Tuesday, December 06, 2011

String Theory and Theology

A facebook friend turned me onto this video from Brian Greene, a string theory physicist. It's interesting. mind-blowing stuff. Brian Greene is obviously a smart guy. His understanding of physics is way beyond mine, no doubt about it. His ideas about string theory are very interesting and may turn out to be true. I kind of hope they are: it's very cool, and it explains a number of physical mysteries we still have. It may turn out to be true, or, if not, surely something more complicated will. However, I have two questions.

First, I understand why we should respect somebody like Brian Greene as a professional physicist; I don't understand why we should listen to him as an amateur theologian. He speaks elsewhere of his veganism, or his ideas that there must be a copy of you and me out there in the multiverse, because somewhere along the way there's an infinite number of collections of atoms just like us. But whence does he get the idea that we are merely the atoms we are made of? That's Greene the amateur metaphysician and theologian stating his philosophy of reductionist materialism, not Greene the professional physicist talking about the science he's spent years studying and teaching. I'd rather give credence on that subject to those who have been in touch with the Creator of this universe, the authors of the Bible.

And second, why do we think that string theory has anything to do with the truth explained by God in the Bible, "In the beginning, God created the heaven and the earth" or its companion "In the beginning was the Word, and the Word was with God, and the Word was God"? String theory, if true, will turn out to be yet one more amazing demonstration of God's power and creative ability.

God is beyond any theory in physics, because He created the reality that physics attempts to describe. Now, I'm all for science (and have studied a lot of it over the years); but let's not let speculations about what COULD BE wipe out our innate knowledge of who we are and who God is. Science is a wonderful tool for understanding God's creation: I believe God gave us minds to understand the mysteries of His handiwork and give Him the praise He deserves. And, of course, nothing I could say says it better than this: "since the creation of the world God’s invisible qualities—his eternal power and divine nature—have been clearly seen, being understood from what has been made, so that people are without excuse."

We know we're sinful; we know we are accountable to a holy God for the sins we continue to commit every day. No amount of physics, no amount of speculations that distract our minds from what we know to be true, will overcome that. Have you, having been handed the map that shows you how to get to the correct destination, let yourself become so distracted by speculations of what kind of ink the map is printed with, that you disregard the actual directions written on the map? I love the map, I love to explore the details, and I praise the Mapmaker for them; but it seems to me that the wise man does not let himself be distracted by those things so much that they do not reach the proper destination.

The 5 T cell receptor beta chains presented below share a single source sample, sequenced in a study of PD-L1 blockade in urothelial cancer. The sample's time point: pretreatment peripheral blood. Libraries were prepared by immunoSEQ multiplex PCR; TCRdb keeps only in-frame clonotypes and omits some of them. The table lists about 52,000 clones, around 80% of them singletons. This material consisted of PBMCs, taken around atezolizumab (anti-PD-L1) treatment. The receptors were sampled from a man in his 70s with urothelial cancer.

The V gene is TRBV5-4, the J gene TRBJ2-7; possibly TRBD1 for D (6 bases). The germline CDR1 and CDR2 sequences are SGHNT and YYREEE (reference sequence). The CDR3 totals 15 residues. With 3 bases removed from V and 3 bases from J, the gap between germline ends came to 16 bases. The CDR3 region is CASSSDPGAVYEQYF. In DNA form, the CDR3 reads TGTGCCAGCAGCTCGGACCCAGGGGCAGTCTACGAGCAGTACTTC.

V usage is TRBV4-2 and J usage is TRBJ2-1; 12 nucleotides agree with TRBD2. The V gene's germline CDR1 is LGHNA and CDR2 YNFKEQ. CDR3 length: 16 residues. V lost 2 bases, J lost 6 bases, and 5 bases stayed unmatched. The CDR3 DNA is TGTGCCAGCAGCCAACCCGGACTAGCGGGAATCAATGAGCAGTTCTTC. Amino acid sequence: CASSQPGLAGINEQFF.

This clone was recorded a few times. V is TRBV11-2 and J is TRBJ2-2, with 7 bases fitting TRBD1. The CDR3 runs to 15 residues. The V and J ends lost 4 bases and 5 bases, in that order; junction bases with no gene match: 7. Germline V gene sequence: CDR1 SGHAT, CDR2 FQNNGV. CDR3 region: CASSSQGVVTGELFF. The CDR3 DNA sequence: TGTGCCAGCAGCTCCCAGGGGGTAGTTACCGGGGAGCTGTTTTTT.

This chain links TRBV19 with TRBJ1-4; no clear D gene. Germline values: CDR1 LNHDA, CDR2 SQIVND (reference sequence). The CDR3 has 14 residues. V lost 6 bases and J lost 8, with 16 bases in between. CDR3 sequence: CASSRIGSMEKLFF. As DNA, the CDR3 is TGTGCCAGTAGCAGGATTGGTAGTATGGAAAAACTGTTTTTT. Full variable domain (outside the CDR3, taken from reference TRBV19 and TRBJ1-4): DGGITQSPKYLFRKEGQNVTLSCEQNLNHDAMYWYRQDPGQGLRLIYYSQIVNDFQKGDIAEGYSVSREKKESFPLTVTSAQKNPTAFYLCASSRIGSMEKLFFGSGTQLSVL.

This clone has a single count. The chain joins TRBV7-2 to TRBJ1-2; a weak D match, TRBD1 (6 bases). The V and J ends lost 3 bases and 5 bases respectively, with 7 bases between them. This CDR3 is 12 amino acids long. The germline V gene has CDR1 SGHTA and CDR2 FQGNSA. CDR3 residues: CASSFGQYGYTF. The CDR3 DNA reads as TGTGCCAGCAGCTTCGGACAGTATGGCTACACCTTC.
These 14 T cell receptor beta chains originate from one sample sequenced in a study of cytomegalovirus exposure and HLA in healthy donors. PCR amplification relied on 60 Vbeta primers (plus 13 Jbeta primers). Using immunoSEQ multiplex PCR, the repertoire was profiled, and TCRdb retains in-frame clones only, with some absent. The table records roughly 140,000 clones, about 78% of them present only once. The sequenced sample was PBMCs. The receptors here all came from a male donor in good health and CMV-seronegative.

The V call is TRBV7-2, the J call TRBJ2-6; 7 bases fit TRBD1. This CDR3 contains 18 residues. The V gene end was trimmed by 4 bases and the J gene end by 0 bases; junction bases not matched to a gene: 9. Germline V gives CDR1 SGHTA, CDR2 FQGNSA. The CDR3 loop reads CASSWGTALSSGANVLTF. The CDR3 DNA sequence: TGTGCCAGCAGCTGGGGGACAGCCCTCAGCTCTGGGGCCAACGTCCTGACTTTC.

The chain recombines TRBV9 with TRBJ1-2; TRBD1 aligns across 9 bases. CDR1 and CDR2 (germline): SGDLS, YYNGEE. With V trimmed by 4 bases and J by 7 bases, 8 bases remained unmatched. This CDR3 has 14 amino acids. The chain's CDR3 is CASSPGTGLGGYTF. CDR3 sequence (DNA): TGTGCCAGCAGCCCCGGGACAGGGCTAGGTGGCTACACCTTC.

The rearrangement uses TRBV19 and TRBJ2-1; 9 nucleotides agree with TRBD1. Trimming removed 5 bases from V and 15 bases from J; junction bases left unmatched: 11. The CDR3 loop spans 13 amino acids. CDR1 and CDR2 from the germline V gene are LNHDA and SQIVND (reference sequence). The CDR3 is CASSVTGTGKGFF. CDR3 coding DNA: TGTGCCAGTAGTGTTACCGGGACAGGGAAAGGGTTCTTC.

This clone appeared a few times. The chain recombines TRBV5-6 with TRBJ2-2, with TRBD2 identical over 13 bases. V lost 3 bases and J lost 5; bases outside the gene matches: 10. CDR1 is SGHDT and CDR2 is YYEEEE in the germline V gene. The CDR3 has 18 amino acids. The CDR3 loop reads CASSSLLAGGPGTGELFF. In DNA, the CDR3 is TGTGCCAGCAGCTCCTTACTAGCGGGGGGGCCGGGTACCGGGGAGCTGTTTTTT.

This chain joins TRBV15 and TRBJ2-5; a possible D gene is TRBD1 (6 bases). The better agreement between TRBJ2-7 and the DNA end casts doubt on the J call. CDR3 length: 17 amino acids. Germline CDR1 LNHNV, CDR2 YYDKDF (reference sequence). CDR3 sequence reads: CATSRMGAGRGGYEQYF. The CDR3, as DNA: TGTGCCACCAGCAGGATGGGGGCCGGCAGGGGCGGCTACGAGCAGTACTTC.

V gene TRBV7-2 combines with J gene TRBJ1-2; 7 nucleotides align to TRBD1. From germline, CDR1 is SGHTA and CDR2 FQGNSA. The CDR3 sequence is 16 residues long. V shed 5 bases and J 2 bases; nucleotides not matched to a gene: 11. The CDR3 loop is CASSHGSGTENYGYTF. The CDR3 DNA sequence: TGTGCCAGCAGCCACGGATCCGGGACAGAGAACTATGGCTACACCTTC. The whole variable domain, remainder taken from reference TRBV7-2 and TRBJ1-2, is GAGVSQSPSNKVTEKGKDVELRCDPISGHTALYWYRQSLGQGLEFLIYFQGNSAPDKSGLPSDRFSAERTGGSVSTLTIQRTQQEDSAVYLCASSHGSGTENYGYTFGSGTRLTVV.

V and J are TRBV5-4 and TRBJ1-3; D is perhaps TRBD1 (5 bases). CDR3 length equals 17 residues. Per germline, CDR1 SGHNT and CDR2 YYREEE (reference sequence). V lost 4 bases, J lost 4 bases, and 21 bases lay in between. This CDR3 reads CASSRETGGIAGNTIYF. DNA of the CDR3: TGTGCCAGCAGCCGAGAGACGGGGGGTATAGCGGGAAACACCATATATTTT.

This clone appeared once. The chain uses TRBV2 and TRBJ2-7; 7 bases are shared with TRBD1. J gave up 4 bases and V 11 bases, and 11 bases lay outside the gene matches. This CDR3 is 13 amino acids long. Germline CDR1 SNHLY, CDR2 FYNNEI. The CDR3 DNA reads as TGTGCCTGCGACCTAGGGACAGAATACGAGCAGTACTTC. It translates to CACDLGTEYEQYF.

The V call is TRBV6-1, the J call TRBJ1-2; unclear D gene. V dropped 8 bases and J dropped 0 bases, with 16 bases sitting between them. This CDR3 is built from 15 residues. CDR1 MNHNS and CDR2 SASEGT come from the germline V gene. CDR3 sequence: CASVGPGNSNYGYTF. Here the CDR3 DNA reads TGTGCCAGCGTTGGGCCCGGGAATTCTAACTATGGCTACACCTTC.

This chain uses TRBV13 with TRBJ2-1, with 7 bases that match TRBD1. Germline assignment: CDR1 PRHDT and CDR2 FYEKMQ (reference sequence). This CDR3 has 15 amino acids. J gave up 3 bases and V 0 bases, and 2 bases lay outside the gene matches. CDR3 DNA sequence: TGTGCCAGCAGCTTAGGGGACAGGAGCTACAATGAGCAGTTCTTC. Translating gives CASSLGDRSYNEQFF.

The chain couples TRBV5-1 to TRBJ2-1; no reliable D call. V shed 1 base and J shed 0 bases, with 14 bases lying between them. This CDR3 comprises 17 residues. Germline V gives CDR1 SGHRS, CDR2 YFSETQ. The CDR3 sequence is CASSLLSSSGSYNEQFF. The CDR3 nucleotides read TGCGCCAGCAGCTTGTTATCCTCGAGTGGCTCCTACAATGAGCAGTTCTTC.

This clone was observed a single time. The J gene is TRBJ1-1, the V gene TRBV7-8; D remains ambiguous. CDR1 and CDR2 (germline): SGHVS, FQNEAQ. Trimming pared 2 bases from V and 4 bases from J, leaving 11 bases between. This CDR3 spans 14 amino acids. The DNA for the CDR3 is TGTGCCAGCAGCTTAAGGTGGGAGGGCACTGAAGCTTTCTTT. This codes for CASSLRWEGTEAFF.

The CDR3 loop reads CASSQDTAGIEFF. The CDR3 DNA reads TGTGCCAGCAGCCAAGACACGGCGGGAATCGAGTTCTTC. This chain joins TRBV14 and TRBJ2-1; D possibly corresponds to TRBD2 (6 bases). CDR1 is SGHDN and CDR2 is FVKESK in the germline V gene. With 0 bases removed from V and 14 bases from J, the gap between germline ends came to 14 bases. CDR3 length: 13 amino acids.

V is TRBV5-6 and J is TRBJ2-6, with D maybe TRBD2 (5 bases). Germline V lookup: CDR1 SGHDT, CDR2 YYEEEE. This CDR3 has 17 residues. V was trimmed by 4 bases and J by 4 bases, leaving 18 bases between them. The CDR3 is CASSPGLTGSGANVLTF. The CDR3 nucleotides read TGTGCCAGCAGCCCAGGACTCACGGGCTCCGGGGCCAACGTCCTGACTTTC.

2 comments:

A Future Metaphysician said...

Chapter 11 of Brian Greene's book, "The Elegant Universe," is titled "Tearing the Fabric of Space." He and his group worked out the math and physics of a puncture in space/time, and concluded that instead of ripping the universe to bits, every particle in the universe would encircle the tear to hold space/time together. It's fun physics, but even better theology. Here's why...

The Bible says that "every eye shall look on Him whom they have pierced." (Zech 12:10, quoted in Rev. 1:7.) Brian Greene's hypothetical rip in space/time makes it possible to turn the universe inside out, like poking a hole in a balloon, pushing all the rubber through the hole, and sealing up the hole again. Christ's death has turned the moral universe inside out--in the cosmos after the Cross, every moral agent is on one side of the Great Divide or the other. We who have trusted Christ are now "outside" the fallen world. Those who reject Him are trapped "inside."

Gary Bisaga (aka fool4jesus) said...

Scott, Greene's results are interesting, but do you really think they have anything to do with Zech 12:10? It seems to me that the context of that verse is pretty clear: regarding God's judgment on Israel's enemy. I am not sure I see warrant for connecting Zechariah with Greene. It seems to me that we've seen the result of pulling verses out of context in Harold Camping; perhaps I'm overly sensitive, but I would want a good exegetical argument that this is what Zechariah was referring to. Don't misunderstand me: it may well be there; but I'm not seeing it.